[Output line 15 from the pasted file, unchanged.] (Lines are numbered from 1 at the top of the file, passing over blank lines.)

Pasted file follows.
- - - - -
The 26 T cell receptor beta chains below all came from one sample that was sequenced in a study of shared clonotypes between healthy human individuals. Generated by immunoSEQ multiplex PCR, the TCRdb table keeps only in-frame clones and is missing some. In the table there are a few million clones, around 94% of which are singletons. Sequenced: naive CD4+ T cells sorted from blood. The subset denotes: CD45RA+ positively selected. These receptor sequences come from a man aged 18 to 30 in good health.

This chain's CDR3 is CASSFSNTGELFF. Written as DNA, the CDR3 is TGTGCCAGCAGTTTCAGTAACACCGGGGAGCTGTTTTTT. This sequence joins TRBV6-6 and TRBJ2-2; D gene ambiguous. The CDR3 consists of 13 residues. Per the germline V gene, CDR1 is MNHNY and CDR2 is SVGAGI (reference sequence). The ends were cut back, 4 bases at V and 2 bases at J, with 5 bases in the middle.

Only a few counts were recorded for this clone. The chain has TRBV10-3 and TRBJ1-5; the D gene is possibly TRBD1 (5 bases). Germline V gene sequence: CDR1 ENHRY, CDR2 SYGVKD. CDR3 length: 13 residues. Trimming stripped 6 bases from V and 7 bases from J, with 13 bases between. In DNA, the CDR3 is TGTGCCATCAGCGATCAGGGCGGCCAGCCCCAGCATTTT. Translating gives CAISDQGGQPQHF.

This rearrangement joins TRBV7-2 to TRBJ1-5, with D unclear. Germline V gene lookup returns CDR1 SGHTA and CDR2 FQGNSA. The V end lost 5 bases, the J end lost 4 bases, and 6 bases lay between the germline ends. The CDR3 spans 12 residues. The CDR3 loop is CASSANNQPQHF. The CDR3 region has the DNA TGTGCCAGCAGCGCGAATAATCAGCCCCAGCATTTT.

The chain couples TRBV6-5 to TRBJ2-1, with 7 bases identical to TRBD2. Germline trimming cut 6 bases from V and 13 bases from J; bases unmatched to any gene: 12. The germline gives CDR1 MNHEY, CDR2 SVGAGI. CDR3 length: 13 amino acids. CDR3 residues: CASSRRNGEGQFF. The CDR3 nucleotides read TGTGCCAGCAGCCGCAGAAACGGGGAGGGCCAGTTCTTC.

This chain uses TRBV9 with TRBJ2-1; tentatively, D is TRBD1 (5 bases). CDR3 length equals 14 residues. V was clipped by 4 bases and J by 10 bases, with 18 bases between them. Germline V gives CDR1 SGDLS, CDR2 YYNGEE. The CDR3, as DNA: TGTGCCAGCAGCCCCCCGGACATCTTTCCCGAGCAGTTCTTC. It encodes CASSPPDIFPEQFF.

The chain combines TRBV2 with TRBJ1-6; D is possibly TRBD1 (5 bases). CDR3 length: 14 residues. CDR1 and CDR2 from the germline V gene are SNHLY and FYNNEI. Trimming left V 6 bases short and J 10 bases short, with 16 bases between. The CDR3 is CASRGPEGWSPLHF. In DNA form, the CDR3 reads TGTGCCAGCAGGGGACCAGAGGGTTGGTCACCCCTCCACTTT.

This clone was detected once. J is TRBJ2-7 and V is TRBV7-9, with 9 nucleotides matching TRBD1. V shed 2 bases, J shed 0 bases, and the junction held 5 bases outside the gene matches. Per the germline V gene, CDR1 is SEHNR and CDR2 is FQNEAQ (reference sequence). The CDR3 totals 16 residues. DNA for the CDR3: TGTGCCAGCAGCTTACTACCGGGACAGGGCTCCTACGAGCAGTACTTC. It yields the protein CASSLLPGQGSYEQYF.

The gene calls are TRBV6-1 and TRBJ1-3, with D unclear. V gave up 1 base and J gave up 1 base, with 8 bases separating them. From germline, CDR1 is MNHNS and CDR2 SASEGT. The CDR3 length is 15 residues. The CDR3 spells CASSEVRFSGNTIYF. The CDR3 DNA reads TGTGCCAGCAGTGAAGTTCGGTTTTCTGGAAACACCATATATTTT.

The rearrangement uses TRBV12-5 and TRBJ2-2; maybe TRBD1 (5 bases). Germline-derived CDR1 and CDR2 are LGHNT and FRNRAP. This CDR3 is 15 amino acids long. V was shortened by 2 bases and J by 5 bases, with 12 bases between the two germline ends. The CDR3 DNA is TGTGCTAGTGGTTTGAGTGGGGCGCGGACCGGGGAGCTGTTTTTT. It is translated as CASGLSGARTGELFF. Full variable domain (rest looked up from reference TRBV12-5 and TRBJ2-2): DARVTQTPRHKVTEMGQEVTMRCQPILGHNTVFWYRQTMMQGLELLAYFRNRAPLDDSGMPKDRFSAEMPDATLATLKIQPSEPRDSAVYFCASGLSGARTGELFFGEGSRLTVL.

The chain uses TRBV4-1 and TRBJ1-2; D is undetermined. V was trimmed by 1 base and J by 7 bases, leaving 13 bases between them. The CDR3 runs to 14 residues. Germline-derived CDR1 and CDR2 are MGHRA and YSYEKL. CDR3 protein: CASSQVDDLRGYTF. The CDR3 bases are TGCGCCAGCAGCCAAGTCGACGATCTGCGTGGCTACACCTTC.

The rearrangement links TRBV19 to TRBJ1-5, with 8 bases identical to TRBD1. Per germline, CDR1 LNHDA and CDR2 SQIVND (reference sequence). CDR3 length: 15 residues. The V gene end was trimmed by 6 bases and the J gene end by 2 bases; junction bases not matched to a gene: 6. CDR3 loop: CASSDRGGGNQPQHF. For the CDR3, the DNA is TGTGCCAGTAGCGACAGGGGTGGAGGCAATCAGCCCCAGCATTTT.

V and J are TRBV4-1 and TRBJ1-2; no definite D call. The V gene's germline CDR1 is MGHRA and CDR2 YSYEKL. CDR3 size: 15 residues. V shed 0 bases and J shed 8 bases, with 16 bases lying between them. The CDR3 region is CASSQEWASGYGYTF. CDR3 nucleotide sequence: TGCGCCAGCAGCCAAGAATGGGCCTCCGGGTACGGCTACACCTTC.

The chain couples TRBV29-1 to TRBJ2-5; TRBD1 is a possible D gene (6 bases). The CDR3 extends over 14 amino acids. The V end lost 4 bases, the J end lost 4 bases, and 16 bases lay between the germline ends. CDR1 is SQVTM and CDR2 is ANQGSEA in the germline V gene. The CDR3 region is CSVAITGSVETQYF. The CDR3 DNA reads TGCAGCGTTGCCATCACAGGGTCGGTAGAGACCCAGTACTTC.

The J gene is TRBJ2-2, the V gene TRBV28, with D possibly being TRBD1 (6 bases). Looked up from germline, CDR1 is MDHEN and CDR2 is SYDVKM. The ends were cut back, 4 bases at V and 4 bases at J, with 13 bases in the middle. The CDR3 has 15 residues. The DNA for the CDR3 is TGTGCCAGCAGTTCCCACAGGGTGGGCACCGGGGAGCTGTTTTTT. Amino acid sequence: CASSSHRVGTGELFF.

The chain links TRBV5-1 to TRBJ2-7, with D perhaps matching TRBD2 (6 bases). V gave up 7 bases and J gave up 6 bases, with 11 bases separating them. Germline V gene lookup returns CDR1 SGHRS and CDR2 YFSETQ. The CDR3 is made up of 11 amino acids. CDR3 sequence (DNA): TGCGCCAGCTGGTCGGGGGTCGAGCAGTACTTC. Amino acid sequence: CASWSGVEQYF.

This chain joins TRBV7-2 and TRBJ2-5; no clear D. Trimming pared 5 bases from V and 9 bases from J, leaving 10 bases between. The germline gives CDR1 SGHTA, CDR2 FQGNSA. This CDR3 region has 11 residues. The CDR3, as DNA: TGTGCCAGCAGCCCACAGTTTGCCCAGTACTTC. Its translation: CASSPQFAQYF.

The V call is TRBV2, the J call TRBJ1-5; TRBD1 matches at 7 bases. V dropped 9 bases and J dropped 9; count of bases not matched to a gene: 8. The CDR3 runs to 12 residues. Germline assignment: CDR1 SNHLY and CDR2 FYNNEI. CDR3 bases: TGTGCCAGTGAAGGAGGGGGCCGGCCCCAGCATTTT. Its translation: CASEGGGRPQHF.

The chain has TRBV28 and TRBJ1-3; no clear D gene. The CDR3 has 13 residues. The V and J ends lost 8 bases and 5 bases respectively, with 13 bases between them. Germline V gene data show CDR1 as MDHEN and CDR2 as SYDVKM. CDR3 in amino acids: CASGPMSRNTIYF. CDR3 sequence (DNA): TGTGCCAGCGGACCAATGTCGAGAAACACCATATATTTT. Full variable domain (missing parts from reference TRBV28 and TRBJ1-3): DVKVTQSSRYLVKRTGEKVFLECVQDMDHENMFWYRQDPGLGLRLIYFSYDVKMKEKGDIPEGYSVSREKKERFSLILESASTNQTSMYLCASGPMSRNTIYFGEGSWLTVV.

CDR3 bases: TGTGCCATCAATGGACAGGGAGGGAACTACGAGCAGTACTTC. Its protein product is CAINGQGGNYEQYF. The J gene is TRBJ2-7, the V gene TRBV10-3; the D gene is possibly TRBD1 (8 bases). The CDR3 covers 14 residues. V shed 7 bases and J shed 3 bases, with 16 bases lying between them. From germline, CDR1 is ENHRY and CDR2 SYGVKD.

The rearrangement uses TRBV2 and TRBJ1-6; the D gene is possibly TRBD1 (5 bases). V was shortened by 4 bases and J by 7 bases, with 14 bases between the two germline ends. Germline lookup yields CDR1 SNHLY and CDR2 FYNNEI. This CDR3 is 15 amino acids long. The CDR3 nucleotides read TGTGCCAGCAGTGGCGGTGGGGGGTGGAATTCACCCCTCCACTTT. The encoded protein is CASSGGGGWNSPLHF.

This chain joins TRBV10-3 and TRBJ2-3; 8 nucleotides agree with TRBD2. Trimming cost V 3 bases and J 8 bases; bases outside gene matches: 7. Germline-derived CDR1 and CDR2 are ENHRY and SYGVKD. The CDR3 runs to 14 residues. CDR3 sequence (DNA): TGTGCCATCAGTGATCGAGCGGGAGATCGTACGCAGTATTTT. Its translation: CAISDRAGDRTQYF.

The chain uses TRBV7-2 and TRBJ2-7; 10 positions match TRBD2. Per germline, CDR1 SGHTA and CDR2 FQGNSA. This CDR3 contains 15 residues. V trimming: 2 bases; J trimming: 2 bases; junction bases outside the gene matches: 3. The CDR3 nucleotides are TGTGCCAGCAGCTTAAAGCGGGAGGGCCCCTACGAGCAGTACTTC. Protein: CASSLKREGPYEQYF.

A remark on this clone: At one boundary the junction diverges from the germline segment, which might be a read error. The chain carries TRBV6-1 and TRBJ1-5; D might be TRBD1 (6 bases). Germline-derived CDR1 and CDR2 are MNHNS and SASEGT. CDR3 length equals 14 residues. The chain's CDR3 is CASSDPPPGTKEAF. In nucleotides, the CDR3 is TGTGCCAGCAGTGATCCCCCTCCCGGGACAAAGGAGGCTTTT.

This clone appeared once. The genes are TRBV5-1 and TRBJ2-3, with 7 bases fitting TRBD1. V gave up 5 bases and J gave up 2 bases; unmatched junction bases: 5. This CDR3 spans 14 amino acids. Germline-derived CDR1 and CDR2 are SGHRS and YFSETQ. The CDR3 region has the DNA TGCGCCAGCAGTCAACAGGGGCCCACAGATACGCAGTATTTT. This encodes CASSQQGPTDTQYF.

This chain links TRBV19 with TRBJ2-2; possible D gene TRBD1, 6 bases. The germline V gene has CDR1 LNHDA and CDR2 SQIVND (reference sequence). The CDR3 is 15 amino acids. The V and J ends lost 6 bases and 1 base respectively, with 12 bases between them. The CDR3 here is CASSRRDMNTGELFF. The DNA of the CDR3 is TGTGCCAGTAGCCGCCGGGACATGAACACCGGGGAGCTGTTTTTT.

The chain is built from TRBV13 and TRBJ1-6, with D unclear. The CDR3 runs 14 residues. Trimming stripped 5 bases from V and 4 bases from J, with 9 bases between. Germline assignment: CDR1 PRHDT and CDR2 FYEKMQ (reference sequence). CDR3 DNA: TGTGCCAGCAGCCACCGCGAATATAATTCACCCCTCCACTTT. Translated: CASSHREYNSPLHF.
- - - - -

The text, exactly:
The J gene is TRBJ2-2, the V gene TRBV28, with D possibly being TRBD1 (6 bases). Looked up from germline, CDR1 is MDHEN and CDR2 is SYDVKM. The ends were cut back, 4 bases at V and 4 bases at J, with 13 bases in the middle. The CDR3 has 15 residues. The DNA for the CDR3 is TGTGCCAGCAGTTCCCACAGGGTGGGCACCGGGGAGCTGTTTTTT. Amino acid sequence: CASSSHRVGTGELFF.